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Author: Gerber, Alyson
When twelve-year-old Rachel learns that her scoliosis has worsened and she will need to wear a back brace to keep her spine straight, she is devastated; afraid that she will not be able to play soccer, and terrified that she will not be able to hide her condition from her friends and classmates--but her mother is determined to spare her the spinal fusion surgery that she herself had as a teenager.
|Accelerated Reader Information:|
Interest Level: MG
Reading Level: 4.10
Points: 9.0 Quiz: 188067
|Reading Counts Information:|
Interest Level: 6-8
Reading Level: 3.70
Points: 15.0 Quiz: 70611
Kirkus Reviews (+) (12/15/16)
School Library Journal (01/01/17)
Booklist (+) (02/01/17)
Full Text Reviews:
School Library Journal - 01/01/2017 Gr 5–7—Gerber's debut novel tells the story of 12-year-old Rachel Brooks, who has scoliosis. At first this just meant a lot of annoying doctor's appointments, but the summer before seventh grade, Rachel is told that she must wear a bulky back brace for 23 hours a day in order to stop the progression of the curvature of her spine. Rachel also loves soccer. Wearing the brace is bad enough, but how will she keep her coveted spot on the soccer team when she'll have to learn how to play all over again with the brace? Friendships and loyalties are tested, but eventually everything is neatly resolved. One can't help but be reminded of Judy Blume's 1973 classic, Deenie. However, this novel falls a bit short of Blume's. The narrative plods along, reading like a (rather dull) account of Rachel's ordeal navigating soccer tryouts, friendships, family, and first love. Although readers will appreciate Rachel's determination and courage, it is hard to become fully engaged in the story. The overall plot is thin, and the secondary characters are not very well fleshed out, which may lead to a bit of apathy on the part of readers. VERDICT An additional purchase for libraries that are looking to bulk up their realistic fiction offerings for middle graders.—Megan Kilgallen, Packer Collegiate Institute, Brooklyn - Copyright 2017 Publishers Weekly, Library Journal and/or School Library Journal used with permission.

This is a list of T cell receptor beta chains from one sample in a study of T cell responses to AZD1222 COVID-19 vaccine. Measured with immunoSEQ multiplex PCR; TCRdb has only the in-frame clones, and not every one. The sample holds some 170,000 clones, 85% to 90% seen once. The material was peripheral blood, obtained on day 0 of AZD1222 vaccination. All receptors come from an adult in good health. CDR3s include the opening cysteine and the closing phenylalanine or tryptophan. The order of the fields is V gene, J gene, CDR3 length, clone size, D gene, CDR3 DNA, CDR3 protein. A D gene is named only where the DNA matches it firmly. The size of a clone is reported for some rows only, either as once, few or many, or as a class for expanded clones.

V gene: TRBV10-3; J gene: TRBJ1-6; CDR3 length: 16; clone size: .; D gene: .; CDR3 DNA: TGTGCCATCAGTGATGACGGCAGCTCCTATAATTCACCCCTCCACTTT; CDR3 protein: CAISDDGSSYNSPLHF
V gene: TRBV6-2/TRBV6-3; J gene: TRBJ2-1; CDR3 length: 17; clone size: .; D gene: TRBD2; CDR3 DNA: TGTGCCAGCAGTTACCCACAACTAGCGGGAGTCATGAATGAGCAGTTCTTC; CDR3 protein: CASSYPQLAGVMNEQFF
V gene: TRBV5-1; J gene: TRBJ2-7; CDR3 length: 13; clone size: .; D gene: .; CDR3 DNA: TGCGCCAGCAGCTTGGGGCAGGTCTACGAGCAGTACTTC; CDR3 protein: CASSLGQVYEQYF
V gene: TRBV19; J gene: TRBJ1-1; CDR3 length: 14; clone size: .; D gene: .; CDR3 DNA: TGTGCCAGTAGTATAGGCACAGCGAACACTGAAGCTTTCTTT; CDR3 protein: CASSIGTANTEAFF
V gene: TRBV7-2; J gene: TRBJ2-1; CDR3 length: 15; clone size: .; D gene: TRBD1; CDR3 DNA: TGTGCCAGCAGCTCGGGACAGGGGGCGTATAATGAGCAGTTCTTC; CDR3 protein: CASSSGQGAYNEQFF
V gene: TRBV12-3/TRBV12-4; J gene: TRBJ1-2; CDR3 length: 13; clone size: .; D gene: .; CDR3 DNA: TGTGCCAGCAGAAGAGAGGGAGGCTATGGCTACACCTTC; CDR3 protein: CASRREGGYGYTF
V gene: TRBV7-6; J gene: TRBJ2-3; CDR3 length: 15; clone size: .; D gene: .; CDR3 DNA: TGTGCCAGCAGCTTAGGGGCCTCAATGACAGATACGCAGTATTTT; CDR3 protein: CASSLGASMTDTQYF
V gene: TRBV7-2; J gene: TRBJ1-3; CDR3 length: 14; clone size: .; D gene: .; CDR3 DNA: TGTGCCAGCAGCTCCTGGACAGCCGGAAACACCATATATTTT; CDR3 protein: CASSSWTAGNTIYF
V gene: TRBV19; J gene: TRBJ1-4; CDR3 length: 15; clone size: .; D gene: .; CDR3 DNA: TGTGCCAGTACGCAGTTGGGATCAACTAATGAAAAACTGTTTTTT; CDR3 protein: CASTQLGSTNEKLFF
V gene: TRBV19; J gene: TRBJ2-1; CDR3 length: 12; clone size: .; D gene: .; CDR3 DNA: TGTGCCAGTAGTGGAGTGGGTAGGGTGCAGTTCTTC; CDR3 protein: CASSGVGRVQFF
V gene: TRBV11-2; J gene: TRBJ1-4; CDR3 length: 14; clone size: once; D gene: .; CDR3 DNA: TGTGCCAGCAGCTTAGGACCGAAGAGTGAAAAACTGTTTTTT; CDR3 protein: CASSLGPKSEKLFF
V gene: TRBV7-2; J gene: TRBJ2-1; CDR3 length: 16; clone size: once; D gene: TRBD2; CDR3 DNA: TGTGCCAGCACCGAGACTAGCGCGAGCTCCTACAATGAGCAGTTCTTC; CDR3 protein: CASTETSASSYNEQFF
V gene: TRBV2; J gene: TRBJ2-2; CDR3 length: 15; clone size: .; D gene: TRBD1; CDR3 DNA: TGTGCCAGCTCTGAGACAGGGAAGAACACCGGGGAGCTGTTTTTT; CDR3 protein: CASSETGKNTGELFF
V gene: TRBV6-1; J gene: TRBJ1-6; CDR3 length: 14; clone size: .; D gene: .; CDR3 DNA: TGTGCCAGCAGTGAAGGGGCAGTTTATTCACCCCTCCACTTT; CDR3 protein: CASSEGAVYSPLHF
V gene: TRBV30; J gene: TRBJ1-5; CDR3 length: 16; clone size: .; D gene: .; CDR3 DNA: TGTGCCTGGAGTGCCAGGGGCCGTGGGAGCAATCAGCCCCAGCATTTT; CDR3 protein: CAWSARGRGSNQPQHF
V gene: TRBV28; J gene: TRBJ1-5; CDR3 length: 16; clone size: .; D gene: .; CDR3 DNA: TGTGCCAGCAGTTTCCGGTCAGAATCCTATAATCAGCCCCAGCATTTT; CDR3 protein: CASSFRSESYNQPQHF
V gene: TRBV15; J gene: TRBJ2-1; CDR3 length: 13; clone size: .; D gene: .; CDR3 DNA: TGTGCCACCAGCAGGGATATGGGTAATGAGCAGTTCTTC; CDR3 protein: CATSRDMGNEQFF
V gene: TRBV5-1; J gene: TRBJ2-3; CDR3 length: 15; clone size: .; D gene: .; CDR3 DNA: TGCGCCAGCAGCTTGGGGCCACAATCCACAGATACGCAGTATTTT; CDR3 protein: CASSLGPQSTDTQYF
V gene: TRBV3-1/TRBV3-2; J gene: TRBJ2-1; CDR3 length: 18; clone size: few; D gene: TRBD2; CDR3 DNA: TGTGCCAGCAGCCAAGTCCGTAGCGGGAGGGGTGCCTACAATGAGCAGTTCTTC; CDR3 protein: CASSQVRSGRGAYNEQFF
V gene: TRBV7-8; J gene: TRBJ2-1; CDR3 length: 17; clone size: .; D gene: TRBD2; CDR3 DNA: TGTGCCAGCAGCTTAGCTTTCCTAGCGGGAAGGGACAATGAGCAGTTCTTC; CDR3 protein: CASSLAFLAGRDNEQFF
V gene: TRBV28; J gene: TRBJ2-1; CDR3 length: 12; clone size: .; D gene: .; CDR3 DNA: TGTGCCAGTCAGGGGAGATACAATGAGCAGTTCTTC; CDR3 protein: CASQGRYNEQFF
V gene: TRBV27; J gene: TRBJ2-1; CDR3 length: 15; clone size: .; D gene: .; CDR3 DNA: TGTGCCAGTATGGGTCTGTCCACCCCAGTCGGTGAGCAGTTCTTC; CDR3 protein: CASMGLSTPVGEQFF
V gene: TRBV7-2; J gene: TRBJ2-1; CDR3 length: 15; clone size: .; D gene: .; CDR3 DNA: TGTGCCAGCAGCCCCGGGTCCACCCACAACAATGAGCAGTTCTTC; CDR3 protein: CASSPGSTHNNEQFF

Booklist - 02/01/2017 *Starred Review* Rachel’s life is going really well. She’s 12 and totally crushing it on the soccer field (which means more time with her best-friend teammates), and everyone agrees that the ridiculously cute Tate is within days of asking her to be official BF/GF. All of that comes to a crashing halt when her Boston specialist reveals she has scoliosis. In fact, the curvature of her spine is so extreme that she’ll have to wear a back brace—a heavy hulk of white padded plastic stretching from armpits to tail bone—for 23 hours a day. She tries to keep her spirits up but feels like a freak. Her soccer game plummets, and it seems like everyone—even her friends and Tate—are whispering in the halls. How can everything turn upside down so quickly? And where can she possibly find the strength to power through? Rachel’s first-person narration relays her story in a surprisingly intimate, beautifully earnest voice, likely attributable to Gerber herself suffering from scoliosis and wearing a fitted brace in her formative years. Here she captures the preteen mindset so authentically that it’s simultaneously delightful and painful. Every hallway whisper and direct insult will cut to the reader’s heart, and the details about the process of wearing a brace in all its agonies—and, yes, benefits—are a natural and enlightening thread through the story. A masterfully constructed and highly empathetic debut about a different kind of acceptance. - Copyright 2017 Booklist.